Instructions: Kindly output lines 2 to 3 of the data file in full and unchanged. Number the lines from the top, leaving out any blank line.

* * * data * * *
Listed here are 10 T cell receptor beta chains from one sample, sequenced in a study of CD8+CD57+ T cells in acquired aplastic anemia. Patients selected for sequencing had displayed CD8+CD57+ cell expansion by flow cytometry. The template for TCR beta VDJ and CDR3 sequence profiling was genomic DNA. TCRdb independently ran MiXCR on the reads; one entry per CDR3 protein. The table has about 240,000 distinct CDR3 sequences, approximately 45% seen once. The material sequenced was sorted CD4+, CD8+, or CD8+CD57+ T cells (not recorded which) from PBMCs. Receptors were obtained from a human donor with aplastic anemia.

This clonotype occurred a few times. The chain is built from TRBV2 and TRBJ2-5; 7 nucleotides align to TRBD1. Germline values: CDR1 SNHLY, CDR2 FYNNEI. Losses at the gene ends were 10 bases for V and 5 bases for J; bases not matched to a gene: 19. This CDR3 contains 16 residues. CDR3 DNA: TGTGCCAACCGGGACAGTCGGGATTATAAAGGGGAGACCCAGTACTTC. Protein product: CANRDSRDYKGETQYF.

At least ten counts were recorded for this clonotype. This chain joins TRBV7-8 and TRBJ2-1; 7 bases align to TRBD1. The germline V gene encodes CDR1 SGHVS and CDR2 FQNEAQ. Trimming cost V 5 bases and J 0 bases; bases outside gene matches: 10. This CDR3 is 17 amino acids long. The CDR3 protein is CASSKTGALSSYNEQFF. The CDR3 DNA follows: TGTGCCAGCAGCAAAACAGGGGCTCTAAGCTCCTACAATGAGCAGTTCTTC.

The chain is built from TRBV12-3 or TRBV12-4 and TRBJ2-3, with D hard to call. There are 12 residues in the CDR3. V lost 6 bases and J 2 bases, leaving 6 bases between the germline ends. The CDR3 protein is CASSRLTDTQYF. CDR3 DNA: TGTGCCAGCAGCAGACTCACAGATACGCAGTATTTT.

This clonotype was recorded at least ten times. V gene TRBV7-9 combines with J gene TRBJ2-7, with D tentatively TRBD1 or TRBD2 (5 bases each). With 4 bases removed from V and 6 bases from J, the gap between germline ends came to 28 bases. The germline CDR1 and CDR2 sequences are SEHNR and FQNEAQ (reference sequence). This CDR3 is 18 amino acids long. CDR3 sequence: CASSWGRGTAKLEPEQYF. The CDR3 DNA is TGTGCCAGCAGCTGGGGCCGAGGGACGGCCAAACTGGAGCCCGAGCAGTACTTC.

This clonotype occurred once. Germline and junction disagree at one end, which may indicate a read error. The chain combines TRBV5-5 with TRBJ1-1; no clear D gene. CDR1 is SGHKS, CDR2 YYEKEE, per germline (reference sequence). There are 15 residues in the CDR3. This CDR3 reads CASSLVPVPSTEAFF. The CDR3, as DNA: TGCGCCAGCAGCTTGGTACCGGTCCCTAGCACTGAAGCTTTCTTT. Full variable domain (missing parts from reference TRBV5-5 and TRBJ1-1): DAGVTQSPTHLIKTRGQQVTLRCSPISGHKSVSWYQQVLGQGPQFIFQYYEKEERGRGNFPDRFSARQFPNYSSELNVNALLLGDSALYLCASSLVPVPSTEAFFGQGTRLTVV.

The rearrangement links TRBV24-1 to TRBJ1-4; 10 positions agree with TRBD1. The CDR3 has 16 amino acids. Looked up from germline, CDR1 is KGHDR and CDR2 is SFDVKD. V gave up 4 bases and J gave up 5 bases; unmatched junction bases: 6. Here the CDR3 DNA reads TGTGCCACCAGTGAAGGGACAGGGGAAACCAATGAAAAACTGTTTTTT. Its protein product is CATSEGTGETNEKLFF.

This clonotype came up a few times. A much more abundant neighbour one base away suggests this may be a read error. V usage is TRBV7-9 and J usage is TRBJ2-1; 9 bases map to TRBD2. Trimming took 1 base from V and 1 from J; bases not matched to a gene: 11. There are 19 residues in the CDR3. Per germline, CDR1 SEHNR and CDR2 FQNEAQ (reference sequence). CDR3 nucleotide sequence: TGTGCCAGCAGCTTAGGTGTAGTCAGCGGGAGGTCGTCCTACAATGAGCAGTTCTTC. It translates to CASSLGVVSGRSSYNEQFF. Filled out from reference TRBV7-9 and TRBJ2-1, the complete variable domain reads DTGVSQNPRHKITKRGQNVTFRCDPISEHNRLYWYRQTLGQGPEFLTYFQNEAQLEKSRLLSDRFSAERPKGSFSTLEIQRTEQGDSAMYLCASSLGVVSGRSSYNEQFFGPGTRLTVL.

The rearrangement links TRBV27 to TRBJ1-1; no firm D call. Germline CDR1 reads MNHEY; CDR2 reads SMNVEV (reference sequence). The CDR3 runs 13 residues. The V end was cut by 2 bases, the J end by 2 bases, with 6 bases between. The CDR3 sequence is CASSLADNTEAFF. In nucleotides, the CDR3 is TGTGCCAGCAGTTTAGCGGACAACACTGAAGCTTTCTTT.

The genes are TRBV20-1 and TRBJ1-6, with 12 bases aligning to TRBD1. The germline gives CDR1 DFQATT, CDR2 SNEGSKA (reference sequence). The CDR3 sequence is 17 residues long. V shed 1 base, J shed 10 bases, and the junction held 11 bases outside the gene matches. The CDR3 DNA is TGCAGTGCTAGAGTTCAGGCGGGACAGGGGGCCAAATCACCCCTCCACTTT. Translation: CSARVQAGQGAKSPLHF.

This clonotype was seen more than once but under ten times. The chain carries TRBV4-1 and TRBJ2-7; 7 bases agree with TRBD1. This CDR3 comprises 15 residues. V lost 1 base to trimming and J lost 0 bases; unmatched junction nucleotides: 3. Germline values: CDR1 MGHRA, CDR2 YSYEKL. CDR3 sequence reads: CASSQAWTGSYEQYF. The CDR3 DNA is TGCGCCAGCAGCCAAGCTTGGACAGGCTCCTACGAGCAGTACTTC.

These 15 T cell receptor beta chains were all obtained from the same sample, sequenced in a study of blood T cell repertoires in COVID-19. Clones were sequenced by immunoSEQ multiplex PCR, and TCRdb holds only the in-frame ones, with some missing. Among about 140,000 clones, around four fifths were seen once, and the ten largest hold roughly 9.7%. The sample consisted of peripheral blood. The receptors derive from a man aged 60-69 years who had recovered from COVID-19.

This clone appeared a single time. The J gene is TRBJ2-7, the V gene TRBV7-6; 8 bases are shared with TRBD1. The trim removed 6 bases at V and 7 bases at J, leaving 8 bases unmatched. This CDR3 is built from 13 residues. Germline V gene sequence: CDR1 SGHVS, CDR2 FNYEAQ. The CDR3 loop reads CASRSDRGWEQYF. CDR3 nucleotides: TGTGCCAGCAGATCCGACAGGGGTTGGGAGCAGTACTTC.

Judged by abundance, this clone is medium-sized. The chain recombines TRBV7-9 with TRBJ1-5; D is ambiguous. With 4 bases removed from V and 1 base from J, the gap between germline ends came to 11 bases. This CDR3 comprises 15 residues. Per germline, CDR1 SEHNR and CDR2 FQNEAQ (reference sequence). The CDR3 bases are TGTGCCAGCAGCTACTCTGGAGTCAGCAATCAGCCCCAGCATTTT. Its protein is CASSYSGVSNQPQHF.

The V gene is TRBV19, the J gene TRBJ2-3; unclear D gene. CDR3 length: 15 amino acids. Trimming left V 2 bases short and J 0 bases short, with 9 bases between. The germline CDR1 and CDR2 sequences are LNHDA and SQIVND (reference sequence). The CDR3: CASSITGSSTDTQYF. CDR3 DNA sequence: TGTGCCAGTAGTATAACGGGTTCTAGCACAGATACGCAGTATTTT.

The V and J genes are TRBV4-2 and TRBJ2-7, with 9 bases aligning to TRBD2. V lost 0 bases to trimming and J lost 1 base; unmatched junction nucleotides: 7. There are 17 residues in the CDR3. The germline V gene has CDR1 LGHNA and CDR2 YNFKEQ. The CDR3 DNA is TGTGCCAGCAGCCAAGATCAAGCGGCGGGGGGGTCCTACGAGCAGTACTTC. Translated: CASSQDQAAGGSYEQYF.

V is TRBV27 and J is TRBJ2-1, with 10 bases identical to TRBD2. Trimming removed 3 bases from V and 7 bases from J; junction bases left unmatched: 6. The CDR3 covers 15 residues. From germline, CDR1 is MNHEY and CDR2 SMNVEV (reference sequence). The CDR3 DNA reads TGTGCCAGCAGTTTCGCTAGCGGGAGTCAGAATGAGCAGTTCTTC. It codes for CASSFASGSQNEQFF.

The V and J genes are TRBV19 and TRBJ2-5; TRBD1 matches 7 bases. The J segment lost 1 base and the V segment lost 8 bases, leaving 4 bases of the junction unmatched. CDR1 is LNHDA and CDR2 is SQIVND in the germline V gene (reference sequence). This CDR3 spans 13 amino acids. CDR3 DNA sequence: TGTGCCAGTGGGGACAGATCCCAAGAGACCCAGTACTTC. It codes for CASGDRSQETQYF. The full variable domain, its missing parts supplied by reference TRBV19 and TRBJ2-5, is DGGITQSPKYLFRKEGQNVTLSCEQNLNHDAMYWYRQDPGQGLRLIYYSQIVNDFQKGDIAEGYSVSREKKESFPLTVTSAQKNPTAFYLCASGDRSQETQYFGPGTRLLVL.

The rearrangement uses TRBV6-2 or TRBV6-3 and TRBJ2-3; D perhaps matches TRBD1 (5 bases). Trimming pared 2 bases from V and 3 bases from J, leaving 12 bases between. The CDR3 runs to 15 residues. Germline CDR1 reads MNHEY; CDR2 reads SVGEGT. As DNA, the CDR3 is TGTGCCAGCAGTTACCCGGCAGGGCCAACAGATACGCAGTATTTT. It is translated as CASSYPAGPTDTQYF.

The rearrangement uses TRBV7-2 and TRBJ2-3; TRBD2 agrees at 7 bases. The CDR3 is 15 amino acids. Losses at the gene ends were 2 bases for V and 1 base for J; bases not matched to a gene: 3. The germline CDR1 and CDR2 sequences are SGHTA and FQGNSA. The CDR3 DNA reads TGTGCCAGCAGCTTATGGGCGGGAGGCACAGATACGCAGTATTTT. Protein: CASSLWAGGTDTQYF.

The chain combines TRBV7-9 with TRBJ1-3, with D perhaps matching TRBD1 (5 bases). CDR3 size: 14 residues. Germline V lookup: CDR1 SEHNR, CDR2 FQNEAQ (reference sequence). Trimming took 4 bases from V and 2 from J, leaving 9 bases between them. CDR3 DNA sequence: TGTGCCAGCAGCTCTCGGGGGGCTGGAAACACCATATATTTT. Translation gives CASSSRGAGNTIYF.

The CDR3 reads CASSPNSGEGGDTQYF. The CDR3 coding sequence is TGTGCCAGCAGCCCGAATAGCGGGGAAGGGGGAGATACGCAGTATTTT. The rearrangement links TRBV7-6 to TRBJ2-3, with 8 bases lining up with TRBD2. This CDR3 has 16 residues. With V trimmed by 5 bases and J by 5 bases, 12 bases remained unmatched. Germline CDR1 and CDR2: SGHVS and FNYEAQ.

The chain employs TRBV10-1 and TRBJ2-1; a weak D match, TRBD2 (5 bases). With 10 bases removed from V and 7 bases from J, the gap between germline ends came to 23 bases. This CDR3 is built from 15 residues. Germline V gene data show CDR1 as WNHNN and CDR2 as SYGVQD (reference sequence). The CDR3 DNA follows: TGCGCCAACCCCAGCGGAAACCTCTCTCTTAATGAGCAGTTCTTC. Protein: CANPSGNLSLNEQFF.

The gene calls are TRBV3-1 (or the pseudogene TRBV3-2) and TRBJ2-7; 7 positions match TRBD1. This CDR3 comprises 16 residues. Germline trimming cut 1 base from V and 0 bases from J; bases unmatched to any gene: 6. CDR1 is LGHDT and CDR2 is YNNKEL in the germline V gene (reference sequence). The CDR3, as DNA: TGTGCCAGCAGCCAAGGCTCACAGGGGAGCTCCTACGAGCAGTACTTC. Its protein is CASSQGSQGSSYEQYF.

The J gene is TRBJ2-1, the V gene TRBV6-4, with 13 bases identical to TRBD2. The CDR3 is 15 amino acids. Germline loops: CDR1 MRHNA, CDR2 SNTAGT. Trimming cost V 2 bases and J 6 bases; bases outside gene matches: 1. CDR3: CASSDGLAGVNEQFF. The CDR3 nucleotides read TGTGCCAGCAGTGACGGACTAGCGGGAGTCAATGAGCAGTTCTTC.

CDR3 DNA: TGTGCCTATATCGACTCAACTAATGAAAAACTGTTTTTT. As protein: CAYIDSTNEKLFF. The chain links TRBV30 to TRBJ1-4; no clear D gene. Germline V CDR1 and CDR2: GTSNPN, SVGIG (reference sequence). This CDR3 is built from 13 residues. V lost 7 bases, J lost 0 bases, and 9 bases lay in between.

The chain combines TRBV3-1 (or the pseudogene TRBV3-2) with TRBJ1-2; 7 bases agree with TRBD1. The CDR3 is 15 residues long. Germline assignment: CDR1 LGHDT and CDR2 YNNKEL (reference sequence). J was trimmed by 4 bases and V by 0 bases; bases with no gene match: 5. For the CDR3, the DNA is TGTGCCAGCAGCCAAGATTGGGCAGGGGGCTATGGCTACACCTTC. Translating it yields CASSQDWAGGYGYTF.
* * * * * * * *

This clonotype occurred a few times. The chain is built from TRBV2 and TRBJ2-5; 7 nucleotides align to TRBD1. Germline values: CDR1 SNHLY, CDR2 FYNNEI. Losses at the gene ends were 10 bases for V and 5 bases for J; bases not matched to a gene: 19. This CDR3 contains 16 residues. CDR3 DNA: TGTGCCAACCGGGACAGTCGGGATTATAAAGGGGAGACCCAGTACTTC. Protein product: CANRDSRDYKGETQYF.

At least ten counts were recorded for this clonotype. This chain joins TRBV7-8 and TRBJ2-1; 7 bases align to TRBD1. The germline V gene encodes CDR1 SGHVS and CDR2 FQNEAQ. Trimming cost V 5 bases and J 0 bases; bases outside gene matches: 10. This CDR3 is 17 amino acids long. The CDR3 protein is CASSKTGALSSYNEQFF. The CDR3 DNA follows: TGTGCCAGCAGCAAAACAGGGGCTCTAAGCTCCTACAATGAGCAGTTCTTC.